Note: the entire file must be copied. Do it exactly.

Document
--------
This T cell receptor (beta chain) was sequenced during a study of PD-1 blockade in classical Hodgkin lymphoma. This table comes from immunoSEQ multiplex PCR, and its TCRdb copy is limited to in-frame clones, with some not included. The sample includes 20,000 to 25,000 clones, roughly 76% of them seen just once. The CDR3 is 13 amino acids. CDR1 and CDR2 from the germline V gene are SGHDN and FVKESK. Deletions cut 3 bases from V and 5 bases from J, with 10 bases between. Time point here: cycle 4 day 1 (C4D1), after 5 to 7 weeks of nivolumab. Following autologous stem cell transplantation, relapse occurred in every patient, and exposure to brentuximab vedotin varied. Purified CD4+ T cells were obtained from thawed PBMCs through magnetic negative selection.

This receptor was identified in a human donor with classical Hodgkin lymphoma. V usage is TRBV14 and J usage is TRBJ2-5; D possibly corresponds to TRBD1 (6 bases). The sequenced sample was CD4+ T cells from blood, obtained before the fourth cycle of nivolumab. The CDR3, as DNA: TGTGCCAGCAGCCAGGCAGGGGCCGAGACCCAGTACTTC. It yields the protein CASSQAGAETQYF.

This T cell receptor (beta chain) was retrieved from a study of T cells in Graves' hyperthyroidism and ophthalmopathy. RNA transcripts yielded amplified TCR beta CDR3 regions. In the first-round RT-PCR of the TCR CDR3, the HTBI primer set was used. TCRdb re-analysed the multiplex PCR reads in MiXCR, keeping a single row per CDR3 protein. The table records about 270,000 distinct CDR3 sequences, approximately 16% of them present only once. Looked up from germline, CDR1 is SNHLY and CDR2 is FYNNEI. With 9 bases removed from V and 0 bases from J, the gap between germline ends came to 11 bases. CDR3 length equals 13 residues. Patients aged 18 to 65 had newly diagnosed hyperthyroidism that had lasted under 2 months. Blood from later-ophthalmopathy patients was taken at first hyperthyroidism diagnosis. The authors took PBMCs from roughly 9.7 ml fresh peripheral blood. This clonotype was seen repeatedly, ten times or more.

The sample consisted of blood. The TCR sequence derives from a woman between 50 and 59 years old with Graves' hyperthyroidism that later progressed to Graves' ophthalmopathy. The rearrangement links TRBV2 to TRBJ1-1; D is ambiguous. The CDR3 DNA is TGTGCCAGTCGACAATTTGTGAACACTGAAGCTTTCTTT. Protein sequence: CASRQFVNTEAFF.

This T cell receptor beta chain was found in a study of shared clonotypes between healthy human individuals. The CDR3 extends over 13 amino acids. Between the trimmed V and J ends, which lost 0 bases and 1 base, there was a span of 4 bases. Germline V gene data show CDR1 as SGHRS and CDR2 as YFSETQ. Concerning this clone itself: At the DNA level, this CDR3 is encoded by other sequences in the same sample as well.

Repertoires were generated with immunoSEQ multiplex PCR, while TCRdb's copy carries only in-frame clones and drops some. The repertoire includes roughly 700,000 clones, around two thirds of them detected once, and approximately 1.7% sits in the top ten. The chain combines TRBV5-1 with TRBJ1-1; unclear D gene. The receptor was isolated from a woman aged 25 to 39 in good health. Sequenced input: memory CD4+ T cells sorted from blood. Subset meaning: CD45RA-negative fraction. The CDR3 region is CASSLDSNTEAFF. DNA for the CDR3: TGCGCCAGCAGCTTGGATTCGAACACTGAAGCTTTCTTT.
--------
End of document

This T cell receptor (beta chain) was sequenced during a study of PD-1 blockade in classical Hodgkin lymphoma. This table comes from immunoSEQ multiplex PCR, and its TCRdb copy is limited to in-frame clones, with some not included. The sample includes 20,000 to 25,000 clones, roughly 76% of them seen just once. The CDR3 is 13 amino acids. CDR1 and CDR2 from the germline V gene are SGHDN and FVKESK. Deletions cut 3 bases from V and 5 bases from J, with 10 bases between. Time point here: cycle 4 day 1 (C4D1), after 5 to 7 weeks of nivolumab. Following autologous stem cell transplantation, relapse occurred in every patient, and exposure to brentuximab vedotin varied. Purified CD4+ T cells were obtained from thawed PBMCs through magnetic negative selection.

This receptor was identified in a human donor with classical Hodgkin lymphoma. V usage is TRBV14 and J usage is TRBJ2-5; D possibly corresponds to TRBD1 (6 bases). The sequenced sample was CD4+ T cells from blood, obtained before the fourth cycle of nivolumab. The CDR3, as DNA: TGTGCCAGCAGCCAGGCAGGGGCCGAGACCCAGTACTTC. It yields the protein CASSQAGAETQYF.

This T cell receptor (beta chain) was retrieved from a study of T cells in Graves' hyperthyroidism and ophthalmopathy. RNA transcripts yielded amplified TCR beta CDR3 regions. In the first-round RT-PCR of the TCR CDR3, the HTBI primer set was used. TCRdb re-analysed the multiplex PCR reads in MiXCR, keeping a single row per CDR3 protein. The table records about 270,000 distinct CDR3 sequences, approximately 16% of them present only once. Looked up from germline, CDR1 is SNHLY and CDR2 is FYNNEI. With 9 bases removed from V and 0 bases from J, the gap between germline ends came to 11 bases. CDR3 length equals 13 residues. Patients aged 18 to 65 had newly diagnosed hyperthyroidism that had lasted under 2 months. Blood from later-ophthalmopathy patients was taken at first hyperthyroidism diagnosis. The authors took PBMCs from roughly 9.7 ml fresh peripheral blood. This clonotype was seen repeatedly, ten times or more.

The sample consisted of blood. The TCR sequence derives from a woman between 50 and 59 years old with Graves' hyperthyroidism that later progressed to Graves' ophthalmopathy. The rearrangement links TRBV2 to TRBJ1-1; D is ambiguous. The CDR3 DNA is TGTGCCAGTCGACAATTTGTGAACACTGAAGCTTTCTTT. Protein sequence: CASRQFVNTEAFF.

This T cell receptor beta chain was found in a study of shared clonotypes between healthy human individuals. The CDR3 extends over 13 amino acids. Between the trimmed V and J ends, which lost 0 bases and 1 base, there was a span of 4 bases. Germline V gene data show CDR1 as SGHRS and CDR2 as YFSETQ. Concerning this clone itself: At the DNA level, this CDR3 is encoded by other sequences in the same sample as well.

Repertoires were generated with immunoSEQ multiplex PCR, while TCRdb's copy carries only in-frame clones and drops some. The repertoire includes roughly 700,000 clones, around two thirds of them detected once, and approximately 1.7% sits in the top ten. The chain combines TRBV5-1 with TRBJ1-1; unclear D gene. The receptor was isolated from a woman aged 25 to 39 in good health. Sequenced input: memory CD4+ T cells sorted from blood. Subset meaning: CD45RA-negative fraction. The CDR3 region is CASSLDSNTEAFF. DNA for the CDR3: TGCGCCAGCAGCTTGGATTCGAACACTGAAGCTTTCTTT.